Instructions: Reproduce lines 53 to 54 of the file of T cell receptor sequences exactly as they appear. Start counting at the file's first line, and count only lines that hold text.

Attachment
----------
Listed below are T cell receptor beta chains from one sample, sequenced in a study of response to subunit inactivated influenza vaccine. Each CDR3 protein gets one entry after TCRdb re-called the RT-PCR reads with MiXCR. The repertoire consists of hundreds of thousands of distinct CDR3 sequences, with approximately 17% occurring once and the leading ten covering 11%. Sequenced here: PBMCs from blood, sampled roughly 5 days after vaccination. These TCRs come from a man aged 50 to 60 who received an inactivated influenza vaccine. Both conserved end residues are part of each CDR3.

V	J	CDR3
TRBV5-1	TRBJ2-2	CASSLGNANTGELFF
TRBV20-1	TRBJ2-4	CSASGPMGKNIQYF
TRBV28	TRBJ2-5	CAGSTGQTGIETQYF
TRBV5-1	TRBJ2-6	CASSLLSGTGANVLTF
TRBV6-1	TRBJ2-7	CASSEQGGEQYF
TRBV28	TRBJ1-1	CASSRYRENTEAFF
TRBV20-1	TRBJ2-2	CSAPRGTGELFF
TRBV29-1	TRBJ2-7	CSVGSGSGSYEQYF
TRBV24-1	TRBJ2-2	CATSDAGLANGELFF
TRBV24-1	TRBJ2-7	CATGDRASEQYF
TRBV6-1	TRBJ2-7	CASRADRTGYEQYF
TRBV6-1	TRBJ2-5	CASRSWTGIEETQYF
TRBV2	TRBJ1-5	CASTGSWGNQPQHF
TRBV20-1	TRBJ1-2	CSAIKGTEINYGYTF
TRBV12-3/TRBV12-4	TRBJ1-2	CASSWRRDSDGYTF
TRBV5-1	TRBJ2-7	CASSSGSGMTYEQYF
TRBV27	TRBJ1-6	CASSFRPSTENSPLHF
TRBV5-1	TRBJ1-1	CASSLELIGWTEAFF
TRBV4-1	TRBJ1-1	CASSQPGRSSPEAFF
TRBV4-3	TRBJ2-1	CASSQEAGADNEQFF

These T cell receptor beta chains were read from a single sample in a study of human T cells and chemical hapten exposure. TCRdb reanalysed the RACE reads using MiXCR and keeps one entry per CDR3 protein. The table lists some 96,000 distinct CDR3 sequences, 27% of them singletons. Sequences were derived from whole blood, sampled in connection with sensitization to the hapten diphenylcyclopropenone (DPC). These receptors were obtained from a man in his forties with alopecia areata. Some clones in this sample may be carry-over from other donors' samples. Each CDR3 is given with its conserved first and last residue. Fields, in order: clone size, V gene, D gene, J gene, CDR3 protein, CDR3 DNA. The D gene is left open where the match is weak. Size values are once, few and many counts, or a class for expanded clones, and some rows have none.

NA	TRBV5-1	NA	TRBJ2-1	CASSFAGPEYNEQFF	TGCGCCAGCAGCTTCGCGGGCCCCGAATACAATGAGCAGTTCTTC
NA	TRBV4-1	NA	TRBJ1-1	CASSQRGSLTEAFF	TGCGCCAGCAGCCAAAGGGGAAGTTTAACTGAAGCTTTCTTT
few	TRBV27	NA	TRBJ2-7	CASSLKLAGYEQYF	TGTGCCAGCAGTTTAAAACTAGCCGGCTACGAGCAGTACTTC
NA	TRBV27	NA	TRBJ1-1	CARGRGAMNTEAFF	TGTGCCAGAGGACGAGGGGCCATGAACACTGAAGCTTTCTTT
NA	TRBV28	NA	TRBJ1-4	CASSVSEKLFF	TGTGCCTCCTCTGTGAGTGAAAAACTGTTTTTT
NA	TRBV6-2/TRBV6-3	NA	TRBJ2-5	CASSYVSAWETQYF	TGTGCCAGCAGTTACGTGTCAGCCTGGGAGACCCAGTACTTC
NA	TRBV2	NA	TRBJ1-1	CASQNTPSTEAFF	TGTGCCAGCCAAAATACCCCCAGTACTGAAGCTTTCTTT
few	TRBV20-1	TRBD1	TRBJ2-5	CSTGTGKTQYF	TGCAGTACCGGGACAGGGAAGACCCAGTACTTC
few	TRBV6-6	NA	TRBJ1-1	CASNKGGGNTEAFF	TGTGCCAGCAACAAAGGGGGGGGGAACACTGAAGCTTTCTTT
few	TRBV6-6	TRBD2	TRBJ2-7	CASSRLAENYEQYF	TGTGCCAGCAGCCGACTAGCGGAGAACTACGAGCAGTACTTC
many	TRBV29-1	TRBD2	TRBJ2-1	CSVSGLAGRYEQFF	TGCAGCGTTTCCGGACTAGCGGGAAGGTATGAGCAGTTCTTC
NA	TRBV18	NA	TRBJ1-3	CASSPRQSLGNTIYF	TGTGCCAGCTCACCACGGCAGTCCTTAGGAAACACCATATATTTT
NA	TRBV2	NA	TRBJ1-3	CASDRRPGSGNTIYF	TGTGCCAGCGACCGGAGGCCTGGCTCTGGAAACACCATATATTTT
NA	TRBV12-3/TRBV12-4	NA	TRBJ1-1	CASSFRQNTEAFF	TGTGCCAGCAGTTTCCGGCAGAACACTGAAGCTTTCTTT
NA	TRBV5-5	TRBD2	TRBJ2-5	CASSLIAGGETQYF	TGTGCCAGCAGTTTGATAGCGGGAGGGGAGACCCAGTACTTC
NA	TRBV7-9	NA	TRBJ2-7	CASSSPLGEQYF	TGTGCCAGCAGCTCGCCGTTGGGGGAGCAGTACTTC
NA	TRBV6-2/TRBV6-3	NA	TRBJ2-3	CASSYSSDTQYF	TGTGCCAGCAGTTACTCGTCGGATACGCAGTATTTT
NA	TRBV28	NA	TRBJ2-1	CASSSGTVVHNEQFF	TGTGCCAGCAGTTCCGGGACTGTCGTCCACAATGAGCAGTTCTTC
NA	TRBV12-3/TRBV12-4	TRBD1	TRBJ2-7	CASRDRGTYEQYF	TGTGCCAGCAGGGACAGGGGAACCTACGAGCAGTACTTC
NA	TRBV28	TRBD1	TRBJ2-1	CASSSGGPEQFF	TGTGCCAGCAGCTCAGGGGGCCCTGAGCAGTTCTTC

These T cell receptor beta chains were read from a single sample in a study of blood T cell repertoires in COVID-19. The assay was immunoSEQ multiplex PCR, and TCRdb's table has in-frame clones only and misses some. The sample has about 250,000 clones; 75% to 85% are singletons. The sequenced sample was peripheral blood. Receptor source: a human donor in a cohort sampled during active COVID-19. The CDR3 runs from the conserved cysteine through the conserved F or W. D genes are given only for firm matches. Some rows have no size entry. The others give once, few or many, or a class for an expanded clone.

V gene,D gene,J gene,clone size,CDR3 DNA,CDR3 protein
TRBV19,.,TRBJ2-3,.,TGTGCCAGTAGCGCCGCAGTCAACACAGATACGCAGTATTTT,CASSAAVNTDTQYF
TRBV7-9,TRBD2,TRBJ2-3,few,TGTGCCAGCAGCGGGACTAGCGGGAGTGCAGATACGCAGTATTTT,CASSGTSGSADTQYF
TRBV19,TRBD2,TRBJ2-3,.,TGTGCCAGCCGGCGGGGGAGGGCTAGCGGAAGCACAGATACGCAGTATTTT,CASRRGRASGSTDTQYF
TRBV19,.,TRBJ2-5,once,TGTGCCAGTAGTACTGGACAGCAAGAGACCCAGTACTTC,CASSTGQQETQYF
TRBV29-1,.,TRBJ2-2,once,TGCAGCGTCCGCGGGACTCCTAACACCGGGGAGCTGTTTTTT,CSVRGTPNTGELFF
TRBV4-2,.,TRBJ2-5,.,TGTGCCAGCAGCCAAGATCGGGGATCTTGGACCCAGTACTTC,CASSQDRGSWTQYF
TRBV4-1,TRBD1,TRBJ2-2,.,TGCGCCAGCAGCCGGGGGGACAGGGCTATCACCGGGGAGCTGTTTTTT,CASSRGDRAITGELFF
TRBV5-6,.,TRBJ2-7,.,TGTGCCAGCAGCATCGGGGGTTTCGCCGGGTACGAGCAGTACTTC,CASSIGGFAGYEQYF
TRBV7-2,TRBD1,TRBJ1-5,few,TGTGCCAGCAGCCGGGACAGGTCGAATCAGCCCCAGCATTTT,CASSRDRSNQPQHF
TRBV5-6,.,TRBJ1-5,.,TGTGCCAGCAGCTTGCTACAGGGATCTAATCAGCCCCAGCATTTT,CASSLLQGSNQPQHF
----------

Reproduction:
TRBV5-6,.,TRBJ2-7,.,TGTGCCAGCAGCATCGGGGGTTTCGCCGGGTACGAGCAGTACTTC,CASSIGGFAGYEQYF
TRBV7-2,TRBD1,TRBJ1-5,few,TGTGCCAGCAGCCGGGACAGGTCGAATCAGCCCCAGCATTTT,CASSRDRSNQPQHF